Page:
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Milo's book, Dangerous, underwire from liberal media before even being published.

Fire With Fire: Milo’s Dangerous Brand
In the lead-up to the Fahrenheit 451 reenactment planned for Milo Yiannopoulos’ upcoming book DangerousBuzzfeed and its coterie ran pieces on the incendiary’s previous forays into publishing. Under the pseudonym Milo Andreas Wagner, Yiannopoulos didn’t just self-publish two books of poetry, but also coedited a critical anthology on Buffy the Vampire Slayer’s fifth season.
Oh no he didn’t.
Snark aside, they also allege plagiarism with a link to an article documenting how he “misquoted” Tori Amos and “blended lines” of other songs without attribution. (He thanks Amos on an acknowledgement page, but that’s not really proper MLA format, is it?)
And true to Buzzfeed’s form, it features digestible experts of a live-tweeting reacting to Milo’s Eskimo Papoose. Based on the user’s jokes at unconventional numbering, vapors from the page breaks between sections, and appeal to Shakespeare’s restless grave, it’s safe to assume that neither he nor Buzzfeed has ever read any poetry published after the invention of Times New Roman.
So in the spirit of those journalists who sought to disprove that Meryl Streep was overrated by showing she was highly rated, we might employ a bit of fact-checking of our own.
“If you’re not seen, you don’t exist. And lately Milo’s been existing a lot.”
Firstly, poets haven’t used footnotes unironically since T.S. Eliot ruined them for everybody. Eliot also said that “good writers borrow, great writers steal,” but we needn’t go that far. So despite plagiarism becoming the new weighing witches against Bibles, found poetry—the unclassier the better—has lain in postmodernity’s foundation for decades.
Secondly, Milo’s self-purported tongue-in-cheekiness pales in comparison with what other bad liars have “learned” (e.g., Lena Dunham).
And fourthly (see what I did there, would-be poetry readers?), painting Milo with the failed-artist-turned-fascist brush doesn’t address the performance art he depicts off the page. Not only does this line of attack reflect the “failing pile of garbage” epithet Trump uses against these publications, but wasn’t “Daddy Trump” offensive because it embodied the left’s yearning for a president who is both a responsive lover (ibid.) and understanding father (Andrew Sullivan)? What’s more, as he holds the mirror up to liberal nature, he conforms to modern art’s mantra: If you’re not seen, you don’t exist. And lately he’s been existing a lot.
In fact, one might wonder whether this idealism of Berkeley (both the philosopher and the campus) isn’t also reflected somewhere else. Just as views and clicks translate to aesthetic success, who now contends that elections and airtime amount to successful policy?
But we can learn other lessons besides that what’s sauce for the liberal goose sucks for the conservative gander. In one of the article’s telling moments, the live-tweeter finds an allusion to Milo’s autobiographical brush with sexual violence and lets his heart bleed only momentarily enough to feel “kind of sad.” Sadder is the way too many believe saying the F-word on a crowded campus is more violent than the actual physical assault on its speaker.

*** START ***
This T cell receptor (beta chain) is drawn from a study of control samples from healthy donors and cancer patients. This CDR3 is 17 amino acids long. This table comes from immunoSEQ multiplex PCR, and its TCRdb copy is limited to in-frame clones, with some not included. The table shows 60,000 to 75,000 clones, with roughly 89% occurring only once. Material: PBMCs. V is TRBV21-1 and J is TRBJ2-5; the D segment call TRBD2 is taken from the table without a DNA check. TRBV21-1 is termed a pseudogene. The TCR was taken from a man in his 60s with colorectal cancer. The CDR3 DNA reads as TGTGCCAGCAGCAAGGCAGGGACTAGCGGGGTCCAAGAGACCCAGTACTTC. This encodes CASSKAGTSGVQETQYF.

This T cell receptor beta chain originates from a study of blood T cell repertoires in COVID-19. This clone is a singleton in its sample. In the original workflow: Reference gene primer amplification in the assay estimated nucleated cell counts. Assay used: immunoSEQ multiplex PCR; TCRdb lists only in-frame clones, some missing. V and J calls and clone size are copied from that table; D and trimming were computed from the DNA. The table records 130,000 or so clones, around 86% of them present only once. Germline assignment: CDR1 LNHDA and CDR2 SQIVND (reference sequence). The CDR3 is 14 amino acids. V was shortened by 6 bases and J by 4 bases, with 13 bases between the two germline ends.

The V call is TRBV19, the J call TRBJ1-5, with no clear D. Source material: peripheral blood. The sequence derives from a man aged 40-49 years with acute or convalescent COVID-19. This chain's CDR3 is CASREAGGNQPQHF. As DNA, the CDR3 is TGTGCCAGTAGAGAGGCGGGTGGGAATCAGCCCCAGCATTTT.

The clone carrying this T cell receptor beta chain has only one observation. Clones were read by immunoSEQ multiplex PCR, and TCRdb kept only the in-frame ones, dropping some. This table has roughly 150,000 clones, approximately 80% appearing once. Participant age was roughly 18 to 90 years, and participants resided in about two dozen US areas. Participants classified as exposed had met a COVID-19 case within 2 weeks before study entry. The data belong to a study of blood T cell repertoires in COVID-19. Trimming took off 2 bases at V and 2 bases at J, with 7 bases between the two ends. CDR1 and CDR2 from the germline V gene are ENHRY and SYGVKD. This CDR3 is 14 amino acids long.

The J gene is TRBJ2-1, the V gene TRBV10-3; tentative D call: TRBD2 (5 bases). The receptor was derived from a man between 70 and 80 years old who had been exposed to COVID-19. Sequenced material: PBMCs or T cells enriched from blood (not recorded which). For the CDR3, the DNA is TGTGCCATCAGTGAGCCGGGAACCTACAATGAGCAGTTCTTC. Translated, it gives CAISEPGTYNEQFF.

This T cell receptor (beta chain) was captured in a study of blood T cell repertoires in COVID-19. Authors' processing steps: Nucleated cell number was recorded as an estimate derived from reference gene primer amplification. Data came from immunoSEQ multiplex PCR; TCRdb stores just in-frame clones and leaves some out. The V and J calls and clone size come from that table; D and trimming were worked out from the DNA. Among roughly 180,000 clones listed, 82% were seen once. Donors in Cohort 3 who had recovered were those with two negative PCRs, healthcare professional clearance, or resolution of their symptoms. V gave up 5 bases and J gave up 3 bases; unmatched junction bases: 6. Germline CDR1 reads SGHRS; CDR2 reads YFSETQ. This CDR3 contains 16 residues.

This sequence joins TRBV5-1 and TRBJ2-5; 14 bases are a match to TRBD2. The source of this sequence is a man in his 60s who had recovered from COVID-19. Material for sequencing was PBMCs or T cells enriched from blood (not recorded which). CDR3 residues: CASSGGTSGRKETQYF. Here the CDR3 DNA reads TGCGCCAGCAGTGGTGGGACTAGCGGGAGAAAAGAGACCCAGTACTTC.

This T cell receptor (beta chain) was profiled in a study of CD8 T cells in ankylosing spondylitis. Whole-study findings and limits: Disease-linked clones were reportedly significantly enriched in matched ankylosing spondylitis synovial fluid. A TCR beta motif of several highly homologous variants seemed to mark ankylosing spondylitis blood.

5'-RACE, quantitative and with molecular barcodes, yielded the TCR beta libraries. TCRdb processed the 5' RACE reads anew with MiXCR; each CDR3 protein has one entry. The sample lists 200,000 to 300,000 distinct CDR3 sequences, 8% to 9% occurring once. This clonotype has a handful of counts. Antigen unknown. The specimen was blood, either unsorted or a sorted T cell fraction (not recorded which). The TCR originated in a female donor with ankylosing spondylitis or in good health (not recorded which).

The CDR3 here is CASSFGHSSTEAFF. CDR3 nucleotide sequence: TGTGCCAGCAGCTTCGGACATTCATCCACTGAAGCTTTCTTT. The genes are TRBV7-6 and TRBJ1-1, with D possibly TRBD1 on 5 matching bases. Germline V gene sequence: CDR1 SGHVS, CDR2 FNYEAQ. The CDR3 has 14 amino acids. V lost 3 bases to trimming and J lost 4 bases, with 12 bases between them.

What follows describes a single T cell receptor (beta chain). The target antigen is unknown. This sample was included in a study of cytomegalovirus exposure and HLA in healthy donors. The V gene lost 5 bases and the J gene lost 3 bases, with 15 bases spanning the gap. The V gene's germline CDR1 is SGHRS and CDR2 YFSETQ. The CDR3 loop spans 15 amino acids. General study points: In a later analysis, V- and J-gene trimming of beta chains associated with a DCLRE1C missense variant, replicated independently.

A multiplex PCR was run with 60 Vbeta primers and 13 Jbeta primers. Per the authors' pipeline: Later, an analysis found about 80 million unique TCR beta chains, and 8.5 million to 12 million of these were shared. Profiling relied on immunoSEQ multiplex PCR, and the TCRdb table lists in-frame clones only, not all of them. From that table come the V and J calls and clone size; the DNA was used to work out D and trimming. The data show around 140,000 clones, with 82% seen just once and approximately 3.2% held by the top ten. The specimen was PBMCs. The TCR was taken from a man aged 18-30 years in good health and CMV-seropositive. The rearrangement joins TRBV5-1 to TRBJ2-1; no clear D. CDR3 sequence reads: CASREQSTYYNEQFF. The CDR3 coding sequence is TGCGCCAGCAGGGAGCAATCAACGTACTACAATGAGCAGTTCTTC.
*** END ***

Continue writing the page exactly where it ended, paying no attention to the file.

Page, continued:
Furthermore, Milo’s performance art also reveals something about our use of tokens. Whether it’s the minority Republican or the rich Democrat, both sides have employed their own versions of ecce homo: “Behold the suffering partisan, a stumbling block for the left and foolishness for the right.” Thereby they mitigate the fears of one constituency or claim the party’s tenets are so convincing that the token follows them against his best interests.
Yet we know that Ashley Judd’s cause célèbre never stopped the poor from shoving out $15 to watch her get chased in the woods. And not only did Madonna gleefully confess that she considered bombing the White House, but she managed to say so as if she were Eliza Doolittle enunciating h’s on a flame. Also, Bruce Springsteen is still technically a farmer, right? As G.K. Chesterton said of the aristocracy, to survive the times with their accounts intact, “they have always kept carefully on the side of what is called Progress.”
Similarly, no principle or religion espoused by Milo has changed or threatened his behavior or his identity. A chasm does, however, gape between that of Milo and other celebrities. Though Hillary Clinton’s league of the famous-for-being-famous proved unhelpful, this provocateur, controversial-for-being-controversial, has yet to be proved a liability. And even as Roxane Gay attempts to take a page out of Milo’s book by essentially self-censoring her How to Be Heard, we can still only hear how much liberals love liberally censoring. 
Nevertheless, we might hope Milo’s new book provides more substance than that weekly reminder. Recent announcements by his publisher may signal a bit of the old conservatism that esteemed individuals for the power of their principles and the content of their character. The right, after all, has no need for identity politics when it can tout genuine diversity; there’s something to be said about the tent that can bring Charles Murray, Charles Hurt, Charles Cooke, and Charles Krauthammer together when they can literally agree only in name. Furthermore, to borrow from another of Chesterton’s ideas, the allure of paradox thrives on the spectrum where the rich help the poor when they stay rich and individualism proves the best choice for the collective.
But worst-case scenario: Milo’s newest book is also plagiarized. After all, in mirroring the left, he needn’t but compile one big, honeycombed collection of campus petitions, Buzzfeed articles, and huffing complaints that stoked the firebrand’s success.

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